It seems to me that XML may be heading underground. Or perhaps, that XML should be heading underground. I don’t see the “average computer user” showing any more interest in seeing the markup layer than they used to. I don’t see the masses of web developers, or of people who create web pages (which isn’t the same group at all in my mind), heading toward creating their HTML as XHTML, much less dealing with the markup explicitly. I don’t see people clambering to do word processing or spreadsheets or presentations with explicit markup, or even caring what markup is behind the scenes of the GUI-based packages they use. So, while I think my little brother is onto something, it isn’t that XML is over; it’s that XML is hiding from him more and more successfully.
The interesting issues in the world of markup (which these days is pretty much the world of XML) are the sorts of things we will be talking about here this week, but aren’t likely to make it into the newspapers. And that’s fine.
By the way, did you notice that I just said that markup and XML are pretty much the same thing? I have mixed feelings about that. First, because not only do I have clients who still use SGML, I am not ashamed to say so. But, more important, I don’t think XML is the markup specification to end all markup specifications. I think that it is entirely possible — no, I think it is inevitable — that there will be a successor to XML. And I think it is well within the realm of the possible that some of the things we will talk about here at Extreme 2007 will influence the shape of that specification.
Yesterday was the Workshop on Markup of Overlapping Structures — by the way, for those of you who weren’t there, it was a serious Geek-fest. Lots of hands flying through the air, and people lining up at the microphone to discuss what they had just heard, and contrasting points of view. With luck we will have a lot more of that lively respectful discussion throughout the conference.
I bring yesterday’s discussion up partly, I guess, because it was a lot of fun. But more, because of something Henry Thompson said. Henry said (approximately), “The use of XML to mark up human-authored text is not what built the XML industry — that’s machine-authored XML that no human being interacts with in any way. The XML for data mining and web services.” He went on to make a point about overlap, but I would like to consider his statement in a larger context — or perhaps simply to quote him out of context. I think Henry put his finger on something very important, and perhaps he pointed to the reason behind my little brother’s dismissal of XML as an interesting area for discussion. If, as many people do, you consider the majority of the users of something to be what it is, and should be, for, XML is for some applications I consider really, really, boring. And, in that same light, the topics we are discussing at Extreme are, by and large, unimportant. The vast majority of XML users are simply not interested in most of what we will discuss here. And they shouldn’t be.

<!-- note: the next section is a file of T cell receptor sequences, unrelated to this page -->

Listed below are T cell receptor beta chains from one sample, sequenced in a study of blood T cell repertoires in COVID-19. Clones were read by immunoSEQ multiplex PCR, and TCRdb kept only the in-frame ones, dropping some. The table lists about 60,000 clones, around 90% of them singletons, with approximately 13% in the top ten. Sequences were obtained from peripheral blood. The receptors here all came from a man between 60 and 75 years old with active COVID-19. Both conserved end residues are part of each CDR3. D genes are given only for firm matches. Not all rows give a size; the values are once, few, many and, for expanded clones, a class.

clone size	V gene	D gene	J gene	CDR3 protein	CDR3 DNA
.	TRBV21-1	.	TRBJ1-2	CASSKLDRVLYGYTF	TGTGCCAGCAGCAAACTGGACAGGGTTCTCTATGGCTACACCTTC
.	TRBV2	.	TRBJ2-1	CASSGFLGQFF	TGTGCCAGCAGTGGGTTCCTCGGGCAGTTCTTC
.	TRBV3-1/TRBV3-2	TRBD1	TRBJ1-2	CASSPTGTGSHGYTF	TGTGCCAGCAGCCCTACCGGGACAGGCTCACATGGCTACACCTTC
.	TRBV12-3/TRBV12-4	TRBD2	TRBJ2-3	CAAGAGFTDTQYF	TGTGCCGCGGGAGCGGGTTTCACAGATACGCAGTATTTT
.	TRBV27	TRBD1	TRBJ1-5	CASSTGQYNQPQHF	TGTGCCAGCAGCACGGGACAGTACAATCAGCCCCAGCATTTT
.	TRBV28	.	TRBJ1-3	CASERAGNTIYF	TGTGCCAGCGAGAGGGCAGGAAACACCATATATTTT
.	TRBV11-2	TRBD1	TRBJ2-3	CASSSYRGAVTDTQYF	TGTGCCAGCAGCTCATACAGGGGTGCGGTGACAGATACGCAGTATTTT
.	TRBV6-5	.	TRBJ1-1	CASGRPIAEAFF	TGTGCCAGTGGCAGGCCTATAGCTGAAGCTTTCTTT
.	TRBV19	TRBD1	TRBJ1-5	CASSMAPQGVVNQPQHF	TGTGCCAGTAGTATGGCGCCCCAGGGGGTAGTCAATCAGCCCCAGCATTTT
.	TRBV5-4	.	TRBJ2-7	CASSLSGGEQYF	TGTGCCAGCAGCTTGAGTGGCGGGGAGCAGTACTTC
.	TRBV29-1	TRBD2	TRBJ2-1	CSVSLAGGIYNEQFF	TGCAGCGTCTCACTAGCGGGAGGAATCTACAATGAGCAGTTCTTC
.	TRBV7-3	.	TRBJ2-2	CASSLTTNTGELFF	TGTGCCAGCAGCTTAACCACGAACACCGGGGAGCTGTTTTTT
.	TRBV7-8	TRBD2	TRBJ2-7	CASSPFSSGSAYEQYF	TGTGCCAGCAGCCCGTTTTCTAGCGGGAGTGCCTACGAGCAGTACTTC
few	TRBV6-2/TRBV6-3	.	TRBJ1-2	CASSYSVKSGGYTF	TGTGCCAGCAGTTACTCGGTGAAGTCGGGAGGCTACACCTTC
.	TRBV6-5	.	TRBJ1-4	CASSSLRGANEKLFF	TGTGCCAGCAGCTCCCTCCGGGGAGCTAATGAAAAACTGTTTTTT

Liam Quin told me, yesterday, that he has been hearing, from a variety of people, what XML is used for. He has heard, for example, that 95% of the XML in the world is used for web services, with the obvious implication that XML should be simplified and stripped of all the clutter that is not used in web services. Similarly, he has heard, 95% of the XML on the web is RSS, and XML should be simplified … You get the idea. And it seems to me that, first of all, if anyone can believe that something they do with XML is what 95% of all XML users are doing, they live in a very small world. But, more important, they live in a world in which they are doing a relatively simple task, repeatedly, and with little need to stretch. These people are manufacturing XML widgets, or perhaps they are using XML in manufacturing plastic widgets. While I will argue that there simply can’t be four or five different uses for XML that are each 95% of the use of XML, I also maintain that it doesn’t matter!
I don’t care that many people are doing something that is of no interest to me. I am interested in the things that interest me, and it makes no difference if there are huge numbers of people interested in something else. I want to use XML in environments with human-created content and, in many cases, human-created markup. I am interested in the problems that arise because human-created documents are not regular. Human-created documents are, in some significant ways, lumpy, undisciplined, and difficult to work with. And in order to work with them I need capabilities and tools that people working with other sorts of content don’t need.